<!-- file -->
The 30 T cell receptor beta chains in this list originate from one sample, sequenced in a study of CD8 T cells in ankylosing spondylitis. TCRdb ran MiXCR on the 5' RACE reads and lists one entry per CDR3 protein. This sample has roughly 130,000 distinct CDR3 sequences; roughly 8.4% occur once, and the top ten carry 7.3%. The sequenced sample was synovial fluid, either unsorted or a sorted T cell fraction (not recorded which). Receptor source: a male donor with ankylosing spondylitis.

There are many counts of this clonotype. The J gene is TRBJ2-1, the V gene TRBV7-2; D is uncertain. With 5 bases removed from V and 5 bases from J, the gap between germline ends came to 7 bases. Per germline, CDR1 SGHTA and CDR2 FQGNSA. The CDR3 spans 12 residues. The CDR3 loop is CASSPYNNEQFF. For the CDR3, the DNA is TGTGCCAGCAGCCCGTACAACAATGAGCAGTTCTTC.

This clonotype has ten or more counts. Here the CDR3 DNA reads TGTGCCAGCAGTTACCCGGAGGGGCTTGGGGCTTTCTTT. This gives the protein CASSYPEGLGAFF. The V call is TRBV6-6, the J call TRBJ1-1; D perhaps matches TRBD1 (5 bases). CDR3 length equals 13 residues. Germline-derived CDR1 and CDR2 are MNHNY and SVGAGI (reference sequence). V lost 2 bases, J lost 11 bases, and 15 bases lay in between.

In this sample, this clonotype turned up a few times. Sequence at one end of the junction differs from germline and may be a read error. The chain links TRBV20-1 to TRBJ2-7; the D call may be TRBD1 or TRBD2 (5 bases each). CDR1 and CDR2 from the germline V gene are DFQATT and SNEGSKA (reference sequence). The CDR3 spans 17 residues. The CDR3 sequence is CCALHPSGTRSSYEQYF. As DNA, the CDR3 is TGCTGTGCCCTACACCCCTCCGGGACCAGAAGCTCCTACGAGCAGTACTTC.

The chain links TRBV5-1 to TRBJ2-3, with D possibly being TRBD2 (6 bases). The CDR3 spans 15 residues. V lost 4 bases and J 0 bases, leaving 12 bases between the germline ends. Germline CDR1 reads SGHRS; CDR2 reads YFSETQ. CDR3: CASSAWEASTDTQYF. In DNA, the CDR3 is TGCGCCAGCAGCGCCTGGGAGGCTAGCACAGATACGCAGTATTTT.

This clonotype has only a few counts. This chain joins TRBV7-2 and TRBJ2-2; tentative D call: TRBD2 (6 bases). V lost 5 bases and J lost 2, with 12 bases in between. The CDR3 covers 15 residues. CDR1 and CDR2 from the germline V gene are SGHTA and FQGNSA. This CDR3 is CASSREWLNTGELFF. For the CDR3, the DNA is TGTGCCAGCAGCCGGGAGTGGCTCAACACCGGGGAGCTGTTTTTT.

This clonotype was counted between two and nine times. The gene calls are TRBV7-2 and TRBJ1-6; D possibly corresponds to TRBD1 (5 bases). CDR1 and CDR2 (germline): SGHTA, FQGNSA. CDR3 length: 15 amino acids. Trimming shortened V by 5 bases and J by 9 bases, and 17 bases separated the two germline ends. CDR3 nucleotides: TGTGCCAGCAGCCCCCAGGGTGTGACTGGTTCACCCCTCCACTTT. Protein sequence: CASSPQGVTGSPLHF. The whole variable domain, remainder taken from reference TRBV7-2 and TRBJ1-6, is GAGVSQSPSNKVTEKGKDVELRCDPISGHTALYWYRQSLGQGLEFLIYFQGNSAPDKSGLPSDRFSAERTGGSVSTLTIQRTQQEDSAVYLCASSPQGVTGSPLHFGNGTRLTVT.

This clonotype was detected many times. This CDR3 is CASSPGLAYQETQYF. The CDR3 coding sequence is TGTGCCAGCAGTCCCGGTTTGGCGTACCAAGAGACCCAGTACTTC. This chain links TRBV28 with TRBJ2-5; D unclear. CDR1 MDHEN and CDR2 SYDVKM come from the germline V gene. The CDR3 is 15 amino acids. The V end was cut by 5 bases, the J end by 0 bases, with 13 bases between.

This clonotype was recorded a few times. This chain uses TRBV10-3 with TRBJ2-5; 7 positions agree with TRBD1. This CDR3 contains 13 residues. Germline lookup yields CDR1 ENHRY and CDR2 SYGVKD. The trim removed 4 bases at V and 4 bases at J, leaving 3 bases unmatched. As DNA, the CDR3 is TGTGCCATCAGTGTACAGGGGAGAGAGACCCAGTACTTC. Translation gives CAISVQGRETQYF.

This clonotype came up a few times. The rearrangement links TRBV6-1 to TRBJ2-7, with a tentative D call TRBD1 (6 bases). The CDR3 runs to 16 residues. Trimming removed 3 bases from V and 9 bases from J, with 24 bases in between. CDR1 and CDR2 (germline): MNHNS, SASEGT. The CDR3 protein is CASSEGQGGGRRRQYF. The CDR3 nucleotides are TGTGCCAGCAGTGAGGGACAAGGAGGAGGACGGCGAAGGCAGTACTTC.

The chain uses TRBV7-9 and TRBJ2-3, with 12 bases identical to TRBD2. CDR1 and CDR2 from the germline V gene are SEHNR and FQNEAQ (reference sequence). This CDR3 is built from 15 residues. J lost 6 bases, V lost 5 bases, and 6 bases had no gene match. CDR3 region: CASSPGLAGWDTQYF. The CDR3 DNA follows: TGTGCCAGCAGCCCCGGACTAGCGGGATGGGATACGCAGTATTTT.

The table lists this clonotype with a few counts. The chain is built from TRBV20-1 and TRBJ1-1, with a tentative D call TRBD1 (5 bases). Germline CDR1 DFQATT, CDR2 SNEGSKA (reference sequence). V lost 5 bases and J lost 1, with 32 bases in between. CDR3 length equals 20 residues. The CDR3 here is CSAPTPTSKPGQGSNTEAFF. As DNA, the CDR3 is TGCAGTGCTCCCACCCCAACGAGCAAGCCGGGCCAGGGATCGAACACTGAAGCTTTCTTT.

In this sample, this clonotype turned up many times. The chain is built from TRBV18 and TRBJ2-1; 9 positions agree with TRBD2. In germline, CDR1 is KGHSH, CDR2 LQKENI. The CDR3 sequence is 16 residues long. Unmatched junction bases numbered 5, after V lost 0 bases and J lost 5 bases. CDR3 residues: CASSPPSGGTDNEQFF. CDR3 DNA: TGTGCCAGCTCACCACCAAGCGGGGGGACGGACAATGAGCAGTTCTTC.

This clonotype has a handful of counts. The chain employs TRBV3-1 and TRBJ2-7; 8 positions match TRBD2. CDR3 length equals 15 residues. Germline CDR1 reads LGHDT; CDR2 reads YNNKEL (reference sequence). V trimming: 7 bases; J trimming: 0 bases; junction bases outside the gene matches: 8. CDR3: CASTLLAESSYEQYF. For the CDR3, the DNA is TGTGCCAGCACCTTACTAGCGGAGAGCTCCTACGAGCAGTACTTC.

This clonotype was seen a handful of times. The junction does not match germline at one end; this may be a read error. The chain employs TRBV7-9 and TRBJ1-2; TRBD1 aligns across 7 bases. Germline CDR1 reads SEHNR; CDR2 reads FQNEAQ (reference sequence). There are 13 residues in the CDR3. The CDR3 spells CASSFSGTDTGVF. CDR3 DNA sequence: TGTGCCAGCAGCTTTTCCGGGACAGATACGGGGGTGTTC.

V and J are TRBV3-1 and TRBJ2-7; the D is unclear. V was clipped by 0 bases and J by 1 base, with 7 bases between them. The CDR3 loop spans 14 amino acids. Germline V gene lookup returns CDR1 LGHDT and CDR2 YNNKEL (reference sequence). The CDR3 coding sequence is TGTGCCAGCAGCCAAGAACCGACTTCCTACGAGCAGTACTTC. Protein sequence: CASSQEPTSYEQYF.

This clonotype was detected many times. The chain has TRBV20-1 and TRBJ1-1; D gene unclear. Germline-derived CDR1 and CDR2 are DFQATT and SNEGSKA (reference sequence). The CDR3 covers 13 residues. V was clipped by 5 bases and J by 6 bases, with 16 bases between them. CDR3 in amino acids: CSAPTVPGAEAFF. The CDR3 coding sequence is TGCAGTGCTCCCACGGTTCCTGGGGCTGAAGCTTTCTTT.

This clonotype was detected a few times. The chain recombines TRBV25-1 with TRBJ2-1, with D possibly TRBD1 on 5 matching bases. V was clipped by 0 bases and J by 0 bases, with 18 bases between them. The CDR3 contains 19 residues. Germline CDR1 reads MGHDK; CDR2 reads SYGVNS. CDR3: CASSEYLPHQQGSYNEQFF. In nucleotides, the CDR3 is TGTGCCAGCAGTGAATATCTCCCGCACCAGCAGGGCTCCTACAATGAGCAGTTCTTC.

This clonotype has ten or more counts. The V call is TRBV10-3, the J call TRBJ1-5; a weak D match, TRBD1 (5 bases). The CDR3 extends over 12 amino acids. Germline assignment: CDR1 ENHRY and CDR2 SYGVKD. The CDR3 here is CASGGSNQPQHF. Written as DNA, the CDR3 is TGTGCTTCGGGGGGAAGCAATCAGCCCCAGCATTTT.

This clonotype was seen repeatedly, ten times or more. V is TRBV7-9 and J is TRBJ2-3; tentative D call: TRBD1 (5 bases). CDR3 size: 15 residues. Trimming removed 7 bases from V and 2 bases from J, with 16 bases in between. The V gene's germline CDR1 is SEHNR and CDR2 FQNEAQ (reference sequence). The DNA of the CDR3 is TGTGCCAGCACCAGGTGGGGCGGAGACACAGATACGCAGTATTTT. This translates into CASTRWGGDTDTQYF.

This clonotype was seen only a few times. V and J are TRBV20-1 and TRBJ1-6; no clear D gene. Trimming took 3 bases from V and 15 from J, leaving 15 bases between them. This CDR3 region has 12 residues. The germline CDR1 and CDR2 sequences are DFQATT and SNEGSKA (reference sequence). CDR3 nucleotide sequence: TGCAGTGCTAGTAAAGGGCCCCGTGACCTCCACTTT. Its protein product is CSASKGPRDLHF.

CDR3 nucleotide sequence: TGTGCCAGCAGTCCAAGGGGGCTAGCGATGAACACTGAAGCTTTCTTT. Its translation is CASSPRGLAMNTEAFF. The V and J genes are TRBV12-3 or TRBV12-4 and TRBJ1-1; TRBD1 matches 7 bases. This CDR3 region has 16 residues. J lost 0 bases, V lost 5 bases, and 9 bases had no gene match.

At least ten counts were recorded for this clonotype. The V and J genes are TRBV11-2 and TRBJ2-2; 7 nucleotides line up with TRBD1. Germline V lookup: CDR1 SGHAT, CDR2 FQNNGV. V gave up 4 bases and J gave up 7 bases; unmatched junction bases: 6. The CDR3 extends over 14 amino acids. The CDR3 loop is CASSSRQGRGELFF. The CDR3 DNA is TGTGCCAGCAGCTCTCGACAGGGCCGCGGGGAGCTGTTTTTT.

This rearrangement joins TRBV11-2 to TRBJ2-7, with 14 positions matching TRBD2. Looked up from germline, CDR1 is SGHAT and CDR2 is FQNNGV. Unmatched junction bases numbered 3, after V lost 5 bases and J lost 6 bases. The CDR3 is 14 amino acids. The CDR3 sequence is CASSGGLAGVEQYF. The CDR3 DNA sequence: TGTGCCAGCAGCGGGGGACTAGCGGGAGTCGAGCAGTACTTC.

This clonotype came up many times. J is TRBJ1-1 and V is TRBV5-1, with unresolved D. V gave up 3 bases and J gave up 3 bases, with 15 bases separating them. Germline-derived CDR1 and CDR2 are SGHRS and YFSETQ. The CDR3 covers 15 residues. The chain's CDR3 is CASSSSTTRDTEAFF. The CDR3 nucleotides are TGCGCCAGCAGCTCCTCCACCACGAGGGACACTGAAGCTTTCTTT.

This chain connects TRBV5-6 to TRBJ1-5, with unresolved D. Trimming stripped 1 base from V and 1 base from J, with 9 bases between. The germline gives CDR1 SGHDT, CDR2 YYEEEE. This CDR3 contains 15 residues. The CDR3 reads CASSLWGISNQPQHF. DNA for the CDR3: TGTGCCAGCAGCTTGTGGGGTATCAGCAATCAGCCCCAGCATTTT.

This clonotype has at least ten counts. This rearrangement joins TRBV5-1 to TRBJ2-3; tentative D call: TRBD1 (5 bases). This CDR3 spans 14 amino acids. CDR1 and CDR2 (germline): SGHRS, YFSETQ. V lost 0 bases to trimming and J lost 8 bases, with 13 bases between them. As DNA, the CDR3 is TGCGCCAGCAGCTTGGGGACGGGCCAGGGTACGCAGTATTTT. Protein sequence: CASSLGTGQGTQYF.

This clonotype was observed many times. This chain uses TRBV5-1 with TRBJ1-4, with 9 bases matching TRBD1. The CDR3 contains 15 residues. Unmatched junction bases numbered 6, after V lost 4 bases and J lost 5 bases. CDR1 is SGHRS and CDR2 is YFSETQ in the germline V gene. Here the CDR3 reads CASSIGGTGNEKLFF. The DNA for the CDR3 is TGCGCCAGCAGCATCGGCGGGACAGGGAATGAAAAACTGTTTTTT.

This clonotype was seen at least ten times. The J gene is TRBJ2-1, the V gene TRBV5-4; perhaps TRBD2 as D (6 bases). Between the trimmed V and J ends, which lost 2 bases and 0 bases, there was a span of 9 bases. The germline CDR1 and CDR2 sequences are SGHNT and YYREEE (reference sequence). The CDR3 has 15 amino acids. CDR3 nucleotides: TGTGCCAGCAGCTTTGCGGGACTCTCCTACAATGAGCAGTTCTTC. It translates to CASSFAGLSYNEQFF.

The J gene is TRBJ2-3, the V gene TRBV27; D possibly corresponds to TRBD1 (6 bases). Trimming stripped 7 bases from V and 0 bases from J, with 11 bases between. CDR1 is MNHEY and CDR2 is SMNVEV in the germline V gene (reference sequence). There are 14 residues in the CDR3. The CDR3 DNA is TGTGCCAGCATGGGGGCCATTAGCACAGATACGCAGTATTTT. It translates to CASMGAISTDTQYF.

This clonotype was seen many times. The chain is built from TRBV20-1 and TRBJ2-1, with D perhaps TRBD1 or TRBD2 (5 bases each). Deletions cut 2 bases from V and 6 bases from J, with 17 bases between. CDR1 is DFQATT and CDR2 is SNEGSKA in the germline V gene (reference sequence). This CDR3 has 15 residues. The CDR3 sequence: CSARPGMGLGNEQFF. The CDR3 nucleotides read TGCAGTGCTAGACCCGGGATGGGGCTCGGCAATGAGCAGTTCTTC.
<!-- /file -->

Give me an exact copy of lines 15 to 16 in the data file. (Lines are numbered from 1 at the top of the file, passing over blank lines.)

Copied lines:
This clonotype was seen a handful of times. The junction does not match germline at one end; this may be a read error. The chain employs TRBV7-9 and TRBJ1-2; TRBD1 aligns across 7 bases. Germline CDR1 reads SEHNR; CDR2 reads FQNEAQ (reference sequence). There are 13 residues in the CDR3. The CDR3 spells CASSFSGTDTGVF. CDR3 DNA sequence: TGTGCCAGCAGCTTTTCCGGGACAGATACGGGGGTGTTC.

V and J are TRBV3-1 and TRBJ2-7; the D is unclear. V was clipped by 0 bases and J by 1 base, with 7 bases between them. The CDR3 loop spans 14 amino acids. Germline V gene lookup returns CDR1 LGHDT and CDR2 YNNKEL (reference sequence). The CDR3 coding sequence is TGTGCCAGCAGCCAAGAACCGACTTCCTACGAGCAGTACTTC. Protein sequence: CASSQEPTSYEQYF.